posted by NatNB on March 15, 2011

Was this review helpful? Yes  No   Report this review
Sort by: Showing all of 4 review with 1 star rating   See All Ratings
Page 1 of 1
  • Anonymous

    Posted March 1, 2013

    What!

    What is all of this garbage! This is not a chatting site!
    GOSH!

    0 out of 1 people found this review helpful.

    Was this review helpful? Yes  No   Report this review
  • Anonymous

    Posted June 25, 2012

    Silverflight

    *looks at her leader* do u think it would b following the warrior code though?

    0 out of 7 people found this review helpful.

    Was this review helpful? Yes  No   Report this review
  • Anonymous

    Posted January 8, 2007

    The pioneers weren't all this dumb...

    This book asserts that most pioneers were idiots, and that the archaic weather detection service of the day was remiss in not warning them. My question is, how could they have warned them? The weather service could only warn those in town, and virtually no one, and I mean, NO ONE in town died. On the plains there was absolutely no way that the weather service could have reached the myriad family farms. The truth is, less than one tenth of one percent of the population of the plains died on that day in 1888, because virtually everyone stayed home. And the author goes into a bizzarre rant at the end in which he basically says the blizzard led to the ruin of the great plains, which it didn't. Life went on--it still goes on out here on the flats, and unlike the incredibly stupid subjects of this book, we know how to stay indoors during a whiteout.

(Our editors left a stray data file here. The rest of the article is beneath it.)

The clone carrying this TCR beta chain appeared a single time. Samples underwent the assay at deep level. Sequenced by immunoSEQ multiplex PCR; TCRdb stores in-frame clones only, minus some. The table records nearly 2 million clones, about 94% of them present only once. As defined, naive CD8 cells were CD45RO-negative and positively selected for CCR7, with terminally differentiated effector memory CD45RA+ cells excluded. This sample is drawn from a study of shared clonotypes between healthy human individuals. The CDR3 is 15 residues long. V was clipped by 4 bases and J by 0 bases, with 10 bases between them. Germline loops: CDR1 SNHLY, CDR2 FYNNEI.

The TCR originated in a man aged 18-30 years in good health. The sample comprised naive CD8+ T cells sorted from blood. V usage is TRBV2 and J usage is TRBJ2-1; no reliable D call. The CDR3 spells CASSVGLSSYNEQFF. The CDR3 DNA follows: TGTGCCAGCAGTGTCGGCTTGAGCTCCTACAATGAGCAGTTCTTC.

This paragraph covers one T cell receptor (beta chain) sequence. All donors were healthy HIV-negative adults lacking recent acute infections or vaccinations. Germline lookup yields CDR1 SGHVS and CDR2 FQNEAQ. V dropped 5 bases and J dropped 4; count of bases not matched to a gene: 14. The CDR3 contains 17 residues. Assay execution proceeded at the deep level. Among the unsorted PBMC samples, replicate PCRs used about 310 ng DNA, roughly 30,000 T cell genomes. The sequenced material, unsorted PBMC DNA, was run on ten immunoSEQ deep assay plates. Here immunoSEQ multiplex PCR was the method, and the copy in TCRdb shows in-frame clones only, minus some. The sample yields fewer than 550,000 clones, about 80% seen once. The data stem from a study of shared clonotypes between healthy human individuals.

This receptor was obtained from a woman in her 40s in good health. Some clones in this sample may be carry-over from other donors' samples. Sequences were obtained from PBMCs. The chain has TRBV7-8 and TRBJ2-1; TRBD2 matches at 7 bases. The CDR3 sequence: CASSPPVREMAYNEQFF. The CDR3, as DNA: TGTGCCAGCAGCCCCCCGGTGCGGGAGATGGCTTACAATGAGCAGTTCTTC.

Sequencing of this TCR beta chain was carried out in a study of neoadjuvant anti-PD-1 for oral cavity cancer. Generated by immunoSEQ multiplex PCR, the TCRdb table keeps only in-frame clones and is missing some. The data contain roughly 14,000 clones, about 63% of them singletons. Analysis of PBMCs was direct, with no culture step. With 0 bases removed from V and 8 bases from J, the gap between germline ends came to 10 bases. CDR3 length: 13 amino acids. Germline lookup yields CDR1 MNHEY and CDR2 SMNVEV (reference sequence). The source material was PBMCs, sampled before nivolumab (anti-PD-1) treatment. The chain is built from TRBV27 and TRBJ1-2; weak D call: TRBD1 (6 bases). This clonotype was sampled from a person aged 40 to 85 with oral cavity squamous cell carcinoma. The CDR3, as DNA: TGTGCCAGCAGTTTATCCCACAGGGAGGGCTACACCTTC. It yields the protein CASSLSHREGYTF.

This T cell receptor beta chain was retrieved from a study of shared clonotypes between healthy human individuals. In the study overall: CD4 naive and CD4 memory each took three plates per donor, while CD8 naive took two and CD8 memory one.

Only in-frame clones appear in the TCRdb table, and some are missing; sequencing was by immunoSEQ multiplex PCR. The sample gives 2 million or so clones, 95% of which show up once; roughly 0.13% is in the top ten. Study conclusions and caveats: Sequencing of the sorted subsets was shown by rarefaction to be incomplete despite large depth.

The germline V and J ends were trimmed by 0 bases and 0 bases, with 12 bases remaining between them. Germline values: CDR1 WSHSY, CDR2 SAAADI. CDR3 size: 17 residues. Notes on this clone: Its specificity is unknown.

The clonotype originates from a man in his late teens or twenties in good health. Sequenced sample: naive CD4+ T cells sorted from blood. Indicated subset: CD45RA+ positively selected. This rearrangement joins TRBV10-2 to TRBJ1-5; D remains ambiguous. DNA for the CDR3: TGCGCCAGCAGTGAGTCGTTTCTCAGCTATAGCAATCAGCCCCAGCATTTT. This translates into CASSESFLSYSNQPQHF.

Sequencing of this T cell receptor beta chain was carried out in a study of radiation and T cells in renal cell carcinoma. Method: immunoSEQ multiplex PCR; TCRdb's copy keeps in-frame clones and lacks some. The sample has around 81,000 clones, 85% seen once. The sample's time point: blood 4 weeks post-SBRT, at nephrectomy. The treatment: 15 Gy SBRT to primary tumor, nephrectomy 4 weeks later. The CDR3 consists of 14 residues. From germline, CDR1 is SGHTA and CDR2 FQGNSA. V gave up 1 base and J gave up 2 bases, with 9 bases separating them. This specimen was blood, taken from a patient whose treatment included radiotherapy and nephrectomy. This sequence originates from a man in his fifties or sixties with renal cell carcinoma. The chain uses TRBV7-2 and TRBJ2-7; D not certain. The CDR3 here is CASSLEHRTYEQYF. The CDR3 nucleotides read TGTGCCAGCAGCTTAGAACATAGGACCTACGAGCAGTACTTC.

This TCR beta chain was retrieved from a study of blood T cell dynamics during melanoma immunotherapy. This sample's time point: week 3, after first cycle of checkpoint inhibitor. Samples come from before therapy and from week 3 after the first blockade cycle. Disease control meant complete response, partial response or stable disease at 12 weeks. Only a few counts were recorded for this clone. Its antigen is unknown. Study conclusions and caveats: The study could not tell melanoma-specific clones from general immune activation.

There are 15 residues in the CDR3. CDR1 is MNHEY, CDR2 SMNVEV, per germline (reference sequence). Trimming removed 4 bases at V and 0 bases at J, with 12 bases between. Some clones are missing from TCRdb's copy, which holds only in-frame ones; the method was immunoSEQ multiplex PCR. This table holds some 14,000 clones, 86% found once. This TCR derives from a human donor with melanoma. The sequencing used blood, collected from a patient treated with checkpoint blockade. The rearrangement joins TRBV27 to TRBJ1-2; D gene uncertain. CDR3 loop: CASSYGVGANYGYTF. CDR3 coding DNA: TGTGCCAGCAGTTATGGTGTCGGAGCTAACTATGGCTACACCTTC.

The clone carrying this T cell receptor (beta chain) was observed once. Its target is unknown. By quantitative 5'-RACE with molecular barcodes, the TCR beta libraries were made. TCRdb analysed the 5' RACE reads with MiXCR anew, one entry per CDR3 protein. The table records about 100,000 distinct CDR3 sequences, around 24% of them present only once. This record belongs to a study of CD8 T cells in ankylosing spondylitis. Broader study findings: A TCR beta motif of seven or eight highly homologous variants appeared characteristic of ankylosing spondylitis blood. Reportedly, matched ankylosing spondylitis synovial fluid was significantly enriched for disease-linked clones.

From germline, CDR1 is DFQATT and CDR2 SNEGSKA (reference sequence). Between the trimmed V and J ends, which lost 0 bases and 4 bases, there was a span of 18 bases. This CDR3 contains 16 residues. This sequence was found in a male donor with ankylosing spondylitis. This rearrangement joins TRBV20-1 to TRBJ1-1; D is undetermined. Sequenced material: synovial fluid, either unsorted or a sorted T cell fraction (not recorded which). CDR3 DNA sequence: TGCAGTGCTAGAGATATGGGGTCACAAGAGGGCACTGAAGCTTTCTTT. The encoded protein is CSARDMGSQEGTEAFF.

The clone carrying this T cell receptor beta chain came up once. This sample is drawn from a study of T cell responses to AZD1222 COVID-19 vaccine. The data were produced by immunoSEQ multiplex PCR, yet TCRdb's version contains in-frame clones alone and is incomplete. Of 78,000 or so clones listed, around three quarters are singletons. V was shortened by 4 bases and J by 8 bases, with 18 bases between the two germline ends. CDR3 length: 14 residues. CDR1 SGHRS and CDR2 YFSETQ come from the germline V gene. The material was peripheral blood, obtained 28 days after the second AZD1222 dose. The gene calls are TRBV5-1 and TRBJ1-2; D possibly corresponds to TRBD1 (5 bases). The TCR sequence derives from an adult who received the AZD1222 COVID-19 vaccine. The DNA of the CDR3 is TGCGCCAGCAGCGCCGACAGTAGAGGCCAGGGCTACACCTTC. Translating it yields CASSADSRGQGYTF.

0 out of 4 people found this review helpful.

    Was this review helpful? Yes  No   Report this review
  • Anonymous

    Posted March 30, 2012

    No text was provided for this review.

Sort by: Showing all of 4 review with 1 star rating   See All Ratings
Page 1 of 1